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Ready for Research: Enhancing Access through Archival Finding Aids

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The following is a guest post by Emma Esperon, Archivist, and Aliza Leventhal, Head, Technical Services, Prints & Photographs Division.

Navigating large collections can be so challenging that archivists create finding aids–contextual and structured description documents—to lower barriers to research. We’d like to take you behind the scenes to see the ingredients that go into creating these finding aids. There will be some tech talk.

Over the past year, archivists in the Prints & Photographs Division (P&P) converted 45 documents available only at the Library into online finding aids that represent more than 2 million photographs, architectural drawings, and graphic artworks. These documents, created in the 1980s through the 2010s, were available on paper in the P&P Reading Room.  P&P staff have also published finding aids for recently processed collections in order to describe the scope of collections, to outline the major sections, and to list the folders or items for keyword searching. As a result, access has increased for a total of over 3.5 million visual materials. Finding aids have become a major access tool for P&P collections and are well worth learning more about.

Telework requirements due to the COVID-19 pandemic started in March 2020, and the division’s 6 archivists and 8 technicians pivoted quickly to convert these paper indexes to collections into formal online finding aids. Processing technicians transcribed information from scanned pages into structured data in Excel spreadsheets. Archivists took the completed transcriptions and normalized the data, such as dates, and eliminated inconsistent formatting in order to encode the content in XML.  They also leveraged the Library’s “Excel to XML code template” to create online EAD3 finding aids.

Screenshot showing columns of data, including Level Type, Level, Container Type, Title, etc.
Screenshot of metadata for the Frances Benjamin Johnston Photograph Collection finding aid in the Excel view of the “Excel to XML code template,” compiled in 2021.
Screenshot showing metadata with angle bracketed labels
Screenshot of metadata for the Frances Benjamin Johnston Photograph Collection finding aid in the XML encoded view of the “Excel to XML code template,” compiled in 2021.

P&P staff also performed data quality checks, including line-by-line technical reviews of XML code, comparing spellings with online sources, and having a reference librarian review the finished finding aid. After archivists and technicians began to work onsite in July 2020, additional checks compared the physical collections to the contents list of the finding aid to resolve any questions about folder titles and to keep container numbers in synch with the physical collections.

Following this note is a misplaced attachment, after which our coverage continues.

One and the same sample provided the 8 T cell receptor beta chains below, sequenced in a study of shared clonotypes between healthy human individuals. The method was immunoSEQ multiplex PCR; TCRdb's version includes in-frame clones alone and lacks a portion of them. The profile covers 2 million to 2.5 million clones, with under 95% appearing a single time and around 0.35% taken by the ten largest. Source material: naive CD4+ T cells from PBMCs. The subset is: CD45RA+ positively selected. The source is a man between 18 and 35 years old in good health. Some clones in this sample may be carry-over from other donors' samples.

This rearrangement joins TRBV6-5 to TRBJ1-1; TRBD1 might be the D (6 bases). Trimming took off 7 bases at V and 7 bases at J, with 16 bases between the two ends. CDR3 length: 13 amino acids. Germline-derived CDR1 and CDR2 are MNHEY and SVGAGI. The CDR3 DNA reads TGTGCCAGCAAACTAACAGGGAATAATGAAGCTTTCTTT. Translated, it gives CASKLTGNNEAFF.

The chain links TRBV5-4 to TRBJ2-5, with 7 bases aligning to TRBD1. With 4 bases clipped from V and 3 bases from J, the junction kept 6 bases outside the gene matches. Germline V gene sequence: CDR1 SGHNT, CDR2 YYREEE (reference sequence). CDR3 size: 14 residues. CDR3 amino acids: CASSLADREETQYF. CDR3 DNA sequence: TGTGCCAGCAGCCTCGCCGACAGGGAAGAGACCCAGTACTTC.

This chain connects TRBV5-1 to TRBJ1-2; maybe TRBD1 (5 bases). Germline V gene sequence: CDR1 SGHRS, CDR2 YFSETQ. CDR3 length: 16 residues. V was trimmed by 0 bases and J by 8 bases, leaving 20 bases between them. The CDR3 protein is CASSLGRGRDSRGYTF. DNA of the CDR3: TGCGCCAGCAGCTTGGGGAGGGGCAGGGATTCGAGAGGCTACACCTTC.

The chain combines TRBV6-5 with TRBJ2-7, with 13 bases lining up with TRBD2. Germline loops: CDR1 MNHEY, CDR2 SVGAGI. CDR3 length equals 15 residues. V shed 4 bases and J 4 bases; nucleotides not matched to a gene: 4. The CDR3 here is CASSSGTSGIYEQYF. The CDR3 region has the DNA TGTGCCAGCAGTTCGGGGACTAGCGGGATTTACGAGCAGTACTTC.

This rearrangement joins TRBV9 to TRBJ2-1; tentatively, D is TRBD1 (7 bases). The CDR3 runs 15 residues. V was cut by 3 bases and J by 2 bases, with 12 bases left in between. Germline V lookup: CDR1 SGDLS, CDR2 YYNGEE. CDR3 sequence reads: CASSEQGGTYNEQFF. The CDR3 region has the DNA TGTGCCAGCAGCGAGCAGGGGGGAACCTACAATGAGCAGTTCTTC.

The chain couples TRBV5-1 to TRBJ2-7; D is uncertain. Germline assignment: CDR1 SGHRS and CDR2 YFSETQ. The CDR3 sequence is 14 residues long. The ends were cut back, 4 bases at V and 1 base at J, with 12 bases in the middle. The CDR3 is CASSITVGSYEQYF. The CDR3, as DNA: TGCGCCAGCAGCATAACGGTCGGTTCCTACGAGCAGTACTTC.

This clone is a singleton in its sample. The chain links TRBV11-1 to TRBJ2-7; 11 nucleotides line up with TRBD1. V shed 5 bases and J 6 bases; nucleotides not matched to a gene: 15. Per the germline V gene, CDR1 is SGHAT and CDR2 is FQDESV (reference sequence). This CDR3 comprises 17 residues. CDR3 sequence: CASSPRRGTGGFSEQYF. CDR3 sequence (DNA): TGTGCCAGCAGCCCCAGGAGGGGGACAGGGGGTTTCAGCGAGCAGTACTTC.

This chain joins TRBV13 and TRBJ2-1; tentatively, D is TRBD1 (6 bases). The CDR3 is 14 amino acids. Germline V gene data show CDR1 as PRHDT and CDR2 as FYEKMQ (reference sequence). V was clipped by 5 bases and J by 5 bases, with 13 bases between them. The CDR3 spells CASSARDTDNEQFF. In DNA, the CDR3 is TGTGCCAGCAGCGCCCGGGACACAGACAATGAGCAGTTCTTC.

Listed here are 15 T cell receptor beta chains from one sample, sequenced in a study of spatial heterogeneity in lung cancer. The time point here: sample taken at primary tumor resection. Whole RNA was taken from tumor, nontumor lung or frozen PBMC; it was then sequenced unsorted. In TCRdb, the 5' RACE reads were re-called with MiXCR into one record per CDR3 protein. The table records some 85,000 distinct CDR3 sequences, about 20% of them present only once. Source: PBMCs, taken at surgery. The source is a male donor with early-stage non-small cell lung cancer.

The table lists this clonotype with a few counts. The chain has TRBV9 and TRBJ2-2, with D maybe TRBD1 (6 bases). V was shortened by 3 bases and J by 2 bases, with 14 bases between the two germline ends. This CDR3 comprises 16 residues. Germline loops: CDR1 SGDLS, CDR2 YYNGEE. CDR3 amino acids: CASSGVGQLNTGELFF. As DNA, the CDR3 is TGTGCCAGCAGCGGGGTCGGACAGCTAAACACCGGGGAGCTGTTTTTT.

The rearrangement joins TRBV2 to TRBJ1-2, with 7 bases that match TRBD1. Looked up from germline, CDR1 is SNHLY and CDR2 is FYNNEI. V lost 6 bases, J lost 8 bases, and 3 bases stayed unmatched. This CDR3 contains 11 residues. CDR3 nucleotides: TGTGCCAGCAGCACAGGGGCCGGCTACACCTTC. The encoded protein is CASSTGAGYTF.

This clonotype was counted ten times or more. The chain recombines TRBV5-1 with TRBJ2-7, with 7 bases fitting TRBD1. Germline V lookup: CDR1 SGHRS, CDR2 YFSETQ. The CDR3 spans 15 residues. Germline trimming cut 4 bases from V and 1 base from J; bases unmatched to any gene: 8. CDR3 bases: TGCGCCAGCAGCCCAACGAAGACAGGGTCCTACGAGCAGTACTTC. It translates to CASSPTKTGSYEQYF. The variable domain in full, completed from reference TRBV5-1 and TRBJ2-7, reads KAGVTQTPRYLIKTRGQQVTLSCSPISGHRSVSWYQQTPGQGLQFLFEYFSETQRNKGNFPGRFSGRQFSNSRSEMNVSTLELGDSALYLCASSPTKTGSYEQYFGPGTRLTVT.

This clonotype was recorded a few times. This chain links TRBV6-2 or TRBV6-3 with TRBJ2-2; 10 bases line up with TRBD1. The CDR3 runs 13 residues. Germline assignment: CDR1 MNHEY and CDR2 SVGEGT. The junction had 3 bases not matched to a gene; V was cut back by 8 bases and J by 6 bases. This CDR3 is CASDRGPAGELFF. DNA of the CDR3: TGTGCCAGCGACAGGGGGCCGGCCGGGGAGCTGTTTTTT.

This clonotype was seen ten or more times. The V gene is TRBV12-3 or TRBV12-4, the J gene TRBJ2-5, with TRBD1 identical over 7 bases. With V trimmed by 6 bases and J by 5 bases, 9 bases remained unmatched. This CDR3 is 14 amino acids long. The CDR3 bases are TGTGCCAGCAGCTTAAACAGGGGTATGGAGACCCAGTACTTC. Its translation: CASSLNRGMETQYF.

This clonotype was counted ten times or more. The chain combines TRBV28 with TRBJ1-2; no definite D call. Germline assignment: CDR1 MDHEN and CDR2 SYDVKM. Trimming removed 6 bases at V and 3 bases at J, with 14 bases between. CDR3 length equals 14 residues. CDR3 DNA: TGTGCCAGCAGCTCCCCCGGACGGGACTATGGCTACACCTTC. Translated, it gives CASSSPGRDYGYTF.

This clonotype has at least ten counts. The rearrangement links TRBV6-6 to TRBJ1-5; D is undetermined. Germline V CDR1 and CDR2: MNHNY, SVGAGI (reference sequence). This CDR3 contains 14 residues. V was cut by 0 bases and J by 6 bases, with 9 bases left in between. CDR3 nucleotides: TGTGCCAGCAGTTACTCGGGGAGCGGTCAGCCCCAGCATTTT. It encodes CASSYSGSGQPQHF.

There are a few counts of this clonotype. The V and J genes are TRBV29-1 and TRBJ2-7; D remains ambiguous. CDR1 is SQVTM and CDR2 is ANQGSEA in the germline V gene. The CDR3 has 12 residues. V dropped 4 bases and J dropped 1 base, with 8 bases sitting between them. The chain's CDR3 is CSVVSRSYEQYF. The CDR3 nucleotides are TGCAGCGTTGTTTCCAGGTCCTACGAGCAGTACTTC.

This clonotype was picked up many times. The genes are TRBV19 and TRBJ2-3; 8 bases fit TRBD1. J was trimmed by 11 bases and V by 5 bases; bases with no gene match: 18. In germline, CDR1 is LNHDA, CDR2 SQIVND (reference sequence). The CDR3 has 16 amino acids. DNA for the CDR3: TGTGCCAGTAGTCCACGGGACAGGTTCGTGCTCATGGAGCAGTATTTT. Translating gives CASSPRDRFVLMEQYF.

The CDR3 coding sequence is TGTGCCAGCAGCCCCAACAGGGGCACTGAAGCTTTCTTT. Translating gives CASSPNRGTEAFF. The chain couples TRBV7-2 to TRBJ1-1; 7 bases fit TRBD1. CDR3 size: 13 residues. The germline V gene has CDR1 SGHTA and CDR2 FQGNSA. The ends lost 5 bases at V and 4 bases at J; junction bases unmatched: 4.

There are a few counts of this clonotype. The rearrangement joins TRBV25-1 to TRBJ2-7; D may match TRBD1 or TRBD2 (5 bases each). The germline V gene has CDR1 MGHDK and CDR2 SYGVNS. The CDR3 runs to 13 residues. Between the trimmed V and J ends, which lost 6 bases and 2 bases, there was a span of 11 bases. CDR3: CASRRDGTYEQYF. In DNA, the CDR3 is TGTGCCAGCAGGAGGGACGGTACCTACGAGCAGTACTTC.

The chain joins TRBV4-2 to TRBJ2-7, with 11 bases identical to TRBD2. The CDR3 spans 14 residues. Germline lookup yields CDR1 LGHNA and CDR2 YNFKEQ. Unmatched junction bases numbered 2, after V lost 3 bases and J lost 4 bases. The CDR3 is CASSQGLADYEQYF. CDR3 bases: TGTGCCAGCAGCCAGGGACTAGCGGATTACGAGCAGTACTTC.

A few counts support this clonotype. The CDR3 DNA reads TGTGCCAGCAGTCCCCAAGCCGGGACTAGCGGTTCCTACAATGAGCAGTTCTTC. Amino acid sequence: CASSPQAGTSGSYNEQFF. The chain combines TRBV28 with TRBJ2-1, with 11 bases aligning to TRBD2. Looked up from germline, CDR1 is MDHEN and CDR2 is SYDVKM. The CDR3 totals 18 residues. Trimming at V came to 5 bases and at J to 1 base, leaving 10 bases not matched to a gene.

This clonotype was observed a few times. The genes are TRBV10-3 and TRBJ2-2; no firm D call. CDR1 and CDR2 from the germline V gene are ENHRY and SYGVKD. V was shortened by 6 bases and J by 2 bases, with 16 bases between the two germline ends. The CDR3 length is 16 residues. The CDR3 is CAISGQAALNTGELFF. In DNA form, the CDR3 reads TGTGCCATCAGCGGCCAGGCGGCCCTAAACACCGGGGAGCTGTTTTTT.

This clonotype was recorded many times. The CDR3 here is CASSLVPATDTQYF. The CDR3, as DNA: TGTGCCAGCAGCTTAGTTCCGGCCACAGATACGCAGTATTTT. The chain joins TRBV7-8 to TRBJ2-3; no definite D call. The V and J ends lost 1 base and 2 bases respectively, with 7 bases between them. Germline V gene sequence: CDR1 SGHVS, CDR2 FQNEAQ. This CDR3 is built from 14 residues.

Opportunity for innovations

While working with the legacy collection finding aids, both paper-based and some Microsoft Word and Excel source files, archivists developed creative solutions to account for varying levels of description and additional resources. Archivists honed their skills in rapid coding by using Excel’s formula and autofill functions to mass generate XML code and quickly create encoded lists and appendixes. Archivists also used software to extract metadata from catalog records and incorporate it into container lists in online finding aids, reuniting data from different series of a single collection into one centralized finding aid for the entire collection. These data manipulation skills were also useful for cleaning up inconsistent data and concatenating fields in order to create clean code en masse.

More to come

During this intensive experience of converting paper documents and internal Word and Excel documents to online, widely available archival finding aids, P&P staff applied lessons learned to improve the local policies, procedures, and workflows that create finding aids as well as enhance the long term sustainability of these valuable access tools. Through this effort to improve access to picture collections and build staff technical skills, we produced many new online finding aids, increasing access for researchers all over the world.

To become better acquainted with the world of archival finding aids, please take a look at some favorites among P&P staff members:

If you are already familiar with P&P collections, you will appreciate that the item-level descriptions for 12 architectural collections (called ADE UNITs) are now consolidated in 12 finding aids for such popular DC regional architects as Chloethiel Smith and Donald Drayer. You will no longer have to come into the Library of Congress to see what kinds of drawings are available for a particular building. This conversion project also provided online access to two of the largest collections in P&P: the U.S. News & World Report Magazine Photograph collection (1.2 million items) and the New York World-Telegram and the Sun Newspaper Photograph collection (total of 1 million items).  Finally, information about the popular Frances Benjamin Johnston Photograph collection and the National Photo Company collection (online finding aid coming soon) is now gathered into full, one-stop collection descriptions.

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  1. Thanks for such an enlightening post! I’m glad to know I was on the right track with the types of excel tracking sheets I maintained at my own collection. Concatenate is the best!

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